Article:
So yeah, he’s just drowning his mostly scientifically illiterate readers in what superficially seems like in depth scientific criticism but doesn’t actually either expect them to understand any of it or expert them to show the commitment to even read it all. But hey, it’s long and he says he’s debunking all these twenty studies that every reputable health organization on Earth finds compelling…so that’s good enough, right.

Oh, and then he lists his key points from the article, saying these points are things his readers “know for sure.” What happened to, “don’t take my word for it”?

Then he invites his critics to respond:

Haters, feel free to chime in.

…which is hilarious because Age of Autism is notorious for censoring all comments critical to their claims. And in fact, not a single critical comment can be found in that article, which is rather extraordinary when you consider the fact that every article addressing this issue on independent sites have no shortage of debating on both sides.

But what can you expect from a guy who posts as his actual scientific credentials:

J.B. Handley is the father of a child with autism, the co-founder of Generation Rescue, and a contributing writer for AoA.

Even I have a better bio line on my Examiner page.

So despite the dishonest  invite,  since I can’t comment on Handley’s piece on his page, I’d appreciate if someone could pass a message along for me. You tell that slimy piece of worm-ridden filth to go fuck himself!

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Anti-vaxxers showing sour grapes over Frontline’s ‘The Vaccine War’

April 28, 2010

Last night PBS aired an episode of the show Frontline titled “The Vaccine War.” The entire show is now available online here. And while not perfect, the show did a fairly good job of objectively and accurately reporting the facts. So of course the anti-vaxxers ain’t pleased.

Jay Gordon ain’t happy. How dare they not include any of his interview in the final edit? It must be a conspiracy!!!! A conspiracy, I tell you!!! Whoa there, Jay. Welcome to the world of television media, where producers have to find a way to fit many hours of content into a coherent one hour narrative. Did I bitch and complain when I never heard back from the Newsweek.com documentarian I gave a preliminary 10-15 minute phone interview to about the Stop Jenny McCarthy site? No. I’ve logged and edited hundreds of hours of footage myself, so I realize how fucking difficult it is to figure who you want to devote time to interviewing on camera and which footage you have to unfortunately leave on the cutting room floor.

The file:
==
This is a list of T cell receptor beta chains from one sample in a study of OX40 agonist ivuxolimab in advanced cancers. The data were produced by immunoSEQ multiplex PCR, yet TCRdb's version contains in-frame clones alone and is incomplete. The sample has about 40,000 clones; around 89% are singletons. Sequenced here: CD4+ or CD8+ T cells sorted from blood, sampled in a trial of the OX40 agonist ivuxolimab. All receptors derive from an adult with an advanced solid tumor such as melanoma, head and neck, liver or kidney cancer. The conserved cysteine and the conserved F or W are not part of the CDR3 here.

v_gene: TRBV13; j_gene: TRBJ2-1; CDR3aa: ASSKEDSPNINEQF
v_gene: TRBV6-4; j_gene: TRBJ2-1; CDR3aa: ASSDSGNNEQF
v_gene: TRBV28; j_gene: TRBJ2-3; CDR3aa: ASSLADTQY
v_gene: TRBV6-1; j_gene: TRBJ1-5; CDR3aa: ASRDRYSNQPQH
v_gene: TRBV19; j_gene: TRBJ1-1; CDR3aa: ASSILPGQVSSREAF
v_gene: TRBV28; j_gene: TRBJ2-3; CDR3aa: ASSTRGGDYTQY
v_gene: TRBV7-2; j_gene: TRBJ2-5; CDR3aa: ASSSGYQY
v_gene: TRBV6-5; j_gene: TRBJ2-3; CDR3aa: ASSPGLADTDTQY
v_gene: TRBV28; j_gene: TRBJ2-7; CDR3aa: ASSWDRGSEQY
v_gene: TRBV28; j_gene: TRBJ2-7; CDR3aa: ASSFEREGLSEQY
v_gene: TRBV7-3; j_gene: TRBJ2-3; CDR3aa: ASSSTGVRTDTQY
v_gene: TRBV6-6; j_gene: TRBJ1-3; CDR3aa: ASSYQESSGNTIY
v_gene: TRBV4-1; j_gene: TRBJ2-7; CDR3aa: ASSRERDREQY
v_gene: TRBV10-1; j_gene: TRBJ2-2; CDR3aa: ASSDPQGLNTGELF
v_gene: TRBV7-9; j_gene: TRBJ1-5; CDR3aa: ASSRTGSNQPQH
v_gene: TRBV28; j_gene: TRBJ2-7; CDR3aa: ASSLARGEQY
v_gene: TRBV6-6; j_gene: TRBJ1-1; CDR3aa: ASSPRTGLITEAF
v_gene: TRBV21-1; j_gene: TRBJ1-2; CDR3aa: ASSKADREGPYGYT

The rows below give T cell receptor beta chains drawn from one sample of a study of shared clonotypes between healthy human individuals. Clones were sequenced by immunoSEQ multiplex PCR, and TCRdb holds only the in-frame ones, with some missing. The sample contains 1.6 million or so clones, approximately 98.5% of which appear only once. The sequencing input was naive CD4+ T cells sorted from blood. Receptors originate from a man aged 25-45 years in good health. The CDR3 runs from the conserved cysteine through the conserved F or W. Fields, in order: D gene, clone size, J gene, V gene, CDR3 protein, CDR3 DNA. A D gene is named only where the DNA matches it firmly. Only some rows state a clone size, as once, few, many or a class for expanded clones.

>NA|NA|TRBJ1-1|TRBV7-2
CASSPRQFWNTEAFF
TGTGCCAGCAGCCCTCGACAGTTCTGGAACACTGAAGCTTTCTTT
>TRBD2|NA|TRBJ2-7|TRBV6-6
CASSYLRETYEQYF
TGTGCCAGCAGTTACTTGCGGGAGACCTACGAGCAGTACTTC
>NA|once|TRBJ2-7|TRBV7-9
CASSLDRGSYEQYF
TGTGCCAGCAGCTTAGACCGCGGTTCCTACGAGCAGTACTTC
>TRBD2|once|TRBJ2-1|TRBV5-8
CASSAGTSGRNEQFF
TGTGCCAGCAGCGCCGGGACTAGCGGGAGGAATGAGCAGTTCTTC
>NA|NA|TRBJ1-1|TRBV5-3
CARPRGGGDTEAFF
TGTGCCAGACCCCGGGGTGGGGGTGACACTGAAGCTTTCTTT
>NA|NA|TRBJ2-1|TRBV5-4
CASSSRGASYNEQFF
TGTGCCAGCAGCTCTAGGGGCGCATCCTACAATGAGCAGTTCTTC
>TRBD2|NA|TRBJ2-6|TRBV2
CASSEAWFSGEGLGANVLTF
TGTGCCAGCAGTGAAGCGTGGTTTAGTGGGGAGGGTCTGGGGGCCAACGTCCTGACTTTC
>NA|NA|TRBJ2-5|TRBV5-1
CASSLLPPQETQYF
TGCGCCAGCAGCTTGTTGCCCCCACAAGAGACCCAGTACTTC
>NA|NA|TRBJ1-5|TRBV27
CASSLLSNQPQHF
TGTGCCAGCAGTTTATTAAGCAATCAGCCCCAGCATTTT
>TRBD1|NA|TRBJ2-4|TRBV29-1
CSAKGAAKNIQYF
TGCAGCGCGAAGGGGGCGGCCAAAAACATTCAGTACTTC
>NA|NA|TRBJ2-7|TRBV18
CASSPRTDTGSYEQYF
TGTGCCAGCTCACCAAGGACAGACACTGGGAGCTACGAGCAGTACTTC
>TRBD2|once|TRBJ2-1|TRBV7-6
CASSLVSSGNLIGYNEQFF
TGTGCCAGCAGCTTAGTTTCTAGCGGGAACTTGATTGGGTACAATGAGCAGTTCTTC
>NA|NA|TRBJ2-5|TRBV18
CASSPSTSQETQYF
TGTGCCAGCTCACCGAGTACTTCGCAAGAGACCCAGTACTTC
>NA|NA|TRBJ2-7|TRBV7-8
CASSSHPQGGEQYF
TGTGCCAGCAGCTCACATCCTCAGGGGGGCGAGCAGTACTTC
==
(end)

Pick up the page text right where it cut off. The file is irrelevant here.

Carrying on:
But the best hissy fit of course goes to Queen Anti-Vax herself, Jenny McCarthy. The Huffington Post, with its non-existent journalistic standards, happily posted her unstructured rant. Her main point (and I use the term “point” loosely here) seems to be that Frontline promised that they’d conduct a fair investigation and she’s interpreted this to mean that they promised her they’d interview all those actual scientists on her side of the issue instead of making it a scientists versus parents story as they did. And of course it’s an unfair stereotype, though not for the reason Jenny thinks. It’s unfair because Jenny and her anti-vaxxer cult don’t speak for all parents. In fact most parents still believe in vaccinating their children. Jenny doesn’t even speak for parents of autistic kids, as most of them hate her guts to for repeatedly describing autistic kids as soulless, broken pieces of shit. Sadly, that side of the story didn’t make it on the show either.